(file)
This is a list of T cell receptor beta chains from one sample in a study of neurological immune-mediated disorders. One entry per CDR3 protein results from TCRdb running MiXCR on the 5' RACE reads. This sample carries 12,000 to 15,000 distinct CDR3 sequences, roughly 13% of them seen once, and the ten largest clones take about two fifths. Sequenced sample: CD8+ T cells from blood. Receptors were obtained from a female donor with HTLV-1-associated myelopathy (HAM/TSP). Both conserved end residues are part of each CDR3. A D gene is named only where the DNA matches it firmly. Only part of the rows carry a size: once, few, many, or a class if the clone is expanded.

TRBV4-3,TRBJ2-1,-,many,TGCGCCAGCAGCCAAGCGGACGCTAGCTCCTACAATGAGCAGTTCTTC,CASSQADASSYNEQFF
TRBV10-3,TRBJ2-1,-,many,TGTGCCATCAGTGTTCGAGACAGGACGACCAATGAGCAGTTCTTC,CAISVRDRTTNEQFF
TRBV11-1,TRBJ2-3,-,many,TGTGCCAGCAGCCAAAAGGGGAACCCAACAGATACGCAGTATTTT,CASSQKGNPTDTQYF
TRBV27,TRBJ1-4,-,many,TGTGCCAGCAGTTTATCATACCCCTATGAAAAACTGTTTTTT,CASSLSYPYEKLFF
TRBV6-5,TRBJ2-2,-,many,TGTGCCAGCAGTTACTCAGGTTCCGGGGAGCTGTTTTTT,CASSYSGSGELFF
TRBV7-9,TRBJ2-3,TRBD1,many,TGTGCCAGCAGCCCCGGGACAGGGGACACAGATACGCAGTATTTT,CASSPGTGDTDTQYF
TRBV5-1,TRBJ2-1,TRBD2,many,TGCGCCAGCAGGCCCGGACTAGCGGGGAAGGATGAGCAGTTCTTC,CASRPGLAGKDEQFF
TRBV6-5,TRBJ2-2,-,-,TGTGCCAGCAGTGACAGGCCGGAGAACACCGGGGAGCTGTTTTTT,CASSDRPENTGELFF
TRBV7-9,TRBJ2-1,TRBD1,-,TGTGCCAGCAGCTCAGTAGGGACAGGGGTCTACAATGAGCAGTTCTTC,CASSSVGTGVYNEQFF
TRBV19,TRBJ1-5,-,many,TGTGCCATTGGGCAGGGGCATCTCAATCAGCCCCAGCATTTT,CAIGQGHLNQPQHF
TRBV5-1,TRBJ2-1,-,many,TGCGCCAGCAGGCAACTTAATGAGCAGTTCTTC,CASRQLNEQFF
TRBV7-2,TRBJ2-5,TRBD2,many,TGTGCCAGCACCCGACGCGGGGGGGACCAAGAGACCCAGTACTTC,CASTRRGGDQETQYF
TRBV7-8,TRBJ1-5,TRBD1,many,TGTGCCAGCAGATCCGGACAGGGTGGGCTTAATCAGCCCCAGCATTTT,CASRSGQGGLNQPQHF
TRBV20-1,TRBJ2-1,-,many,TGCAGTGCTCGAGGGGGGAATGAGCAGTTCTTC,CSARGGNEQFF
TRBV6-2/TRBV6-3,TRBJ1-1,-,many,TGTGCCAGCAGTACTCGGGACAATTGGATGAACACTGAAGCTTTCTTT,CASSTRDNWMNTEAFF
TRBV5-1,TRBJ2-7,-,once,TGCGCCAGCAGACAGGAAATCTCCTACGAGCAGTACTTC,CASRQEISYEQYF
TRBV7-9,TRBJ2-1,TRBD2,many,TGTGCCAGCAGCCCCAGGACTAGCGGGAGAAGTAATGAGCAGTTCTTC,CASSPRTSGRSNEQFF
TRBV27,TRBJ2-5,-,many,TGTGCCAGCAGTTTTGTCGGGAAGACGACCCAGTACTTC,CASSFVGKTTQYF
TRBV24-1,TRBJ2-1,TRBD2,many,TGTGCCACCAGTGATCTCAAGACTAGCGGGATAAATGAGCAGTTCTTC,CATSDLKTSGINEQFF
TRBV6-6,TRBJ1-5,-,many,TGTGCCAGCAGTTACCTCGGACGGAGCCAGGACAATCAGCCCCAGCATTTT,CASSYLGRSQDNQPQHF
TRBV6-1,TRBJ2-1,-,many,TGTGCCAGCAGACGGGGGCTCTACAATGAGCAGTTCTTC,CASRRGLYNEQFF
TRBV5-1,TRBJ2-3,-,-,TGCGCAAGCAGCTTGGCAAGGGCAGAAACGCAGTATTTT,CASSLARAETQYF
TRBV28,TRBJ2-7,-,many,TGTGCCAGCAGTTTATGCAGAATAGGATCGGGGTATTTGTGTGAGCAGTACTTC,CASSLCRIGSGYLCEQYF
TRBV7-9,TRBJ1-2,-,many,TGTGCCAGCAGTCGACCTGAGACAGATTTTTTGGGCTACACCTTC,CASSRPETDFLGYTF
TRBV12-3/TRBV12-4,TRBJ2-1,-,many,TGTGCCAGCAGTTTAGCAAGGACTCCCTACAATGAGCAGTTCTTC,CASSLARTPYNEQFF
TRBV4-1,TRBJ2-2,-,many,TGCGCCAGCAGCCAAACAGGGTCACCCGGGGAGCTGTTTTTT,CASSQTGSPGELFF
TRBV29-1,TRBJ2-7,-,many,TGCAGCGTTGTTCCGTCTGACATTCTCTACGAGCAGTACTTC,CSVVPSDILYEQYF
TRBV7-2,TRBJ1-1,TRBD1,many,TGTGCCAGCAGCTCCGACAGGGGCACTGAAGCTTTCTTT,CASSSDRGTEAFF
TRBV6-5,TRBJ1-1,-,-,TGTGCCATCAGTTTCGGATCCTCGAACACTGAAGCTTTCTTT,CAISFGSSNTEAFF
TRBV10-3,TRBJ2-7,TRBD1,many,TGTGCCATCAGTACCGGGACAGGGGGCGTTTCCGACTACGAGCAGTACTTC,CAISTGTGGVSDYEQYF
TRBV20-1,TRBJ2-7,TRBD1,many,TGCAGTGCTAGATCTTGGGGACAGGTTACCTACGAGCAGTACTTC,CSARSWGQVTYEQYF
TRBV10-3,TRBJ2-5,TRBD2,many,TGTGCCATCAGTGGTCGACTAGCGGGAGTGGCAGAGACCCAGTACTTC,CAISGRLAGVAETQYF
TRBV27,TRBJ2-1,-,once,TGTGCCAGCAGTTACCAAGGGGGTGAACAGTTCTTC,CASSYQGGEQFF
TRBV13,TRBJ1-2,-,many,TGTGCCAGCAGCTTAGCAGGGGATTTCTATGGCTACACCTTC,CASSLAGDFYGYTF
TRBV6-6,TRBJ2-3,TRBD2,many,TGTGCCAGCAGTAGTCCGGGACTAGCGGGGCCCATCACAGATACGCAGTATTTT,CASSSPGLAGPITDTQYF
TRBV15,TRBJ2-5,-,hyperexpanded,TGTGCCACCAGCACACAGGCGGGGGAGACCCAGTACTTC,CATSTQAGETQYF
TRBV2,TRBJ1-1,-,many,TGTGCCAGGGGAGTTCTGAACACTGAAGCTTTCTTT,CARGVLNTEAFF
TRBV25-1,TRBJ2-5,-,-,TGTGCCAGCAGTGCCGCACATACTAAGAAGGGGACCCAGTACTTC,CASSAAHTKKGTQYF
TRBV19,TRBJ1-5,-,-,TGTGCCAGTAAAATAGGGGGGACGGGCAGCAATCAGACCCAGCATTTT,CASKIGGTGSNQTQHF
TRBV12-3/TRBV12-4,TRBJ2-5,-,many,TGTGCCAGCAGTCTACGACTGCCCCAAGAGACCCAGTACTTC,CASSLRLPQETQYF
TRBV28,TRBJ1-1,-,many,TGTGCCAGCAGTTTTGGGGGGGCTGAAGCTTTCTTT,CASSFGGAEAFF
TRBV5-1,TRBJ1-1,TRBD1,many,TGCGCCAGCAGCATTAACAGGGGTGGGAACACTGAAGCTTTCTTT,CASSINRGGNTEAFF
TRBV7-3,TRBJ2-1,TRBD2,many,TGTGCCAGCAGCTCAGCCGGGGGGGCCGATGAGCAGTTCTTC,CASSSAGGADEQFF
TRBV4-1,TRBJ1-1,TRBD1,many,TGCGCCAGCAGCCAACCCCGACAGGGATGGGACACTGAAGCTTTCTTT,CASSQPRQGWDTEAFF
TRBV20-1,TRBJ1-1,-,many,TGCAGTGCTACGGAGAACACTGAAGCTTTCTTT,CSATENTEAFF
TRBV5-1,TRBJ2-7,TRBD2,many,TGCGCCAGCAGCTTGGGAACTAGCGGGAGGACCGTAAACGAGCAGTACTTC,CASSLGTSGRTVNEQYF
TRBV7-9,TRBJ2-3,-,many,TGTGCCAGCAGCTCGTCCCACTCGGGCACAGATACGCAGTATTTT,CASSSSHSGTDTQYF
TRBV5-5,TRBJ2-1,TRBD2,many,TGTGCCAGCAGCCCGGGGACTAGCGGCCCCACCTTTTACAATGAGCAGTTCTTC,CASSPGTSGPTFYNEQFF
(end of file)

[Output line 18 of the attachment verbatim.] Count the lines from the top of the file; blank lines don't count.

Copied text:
TRBV7-9,TRBJ2-1,TRBD2,many,TGTGCCAGCAGCCCCAGGACTAGCGGGAGAAGTAATGAGCAGTTCTTC,CASSPRTSGRSNEQFF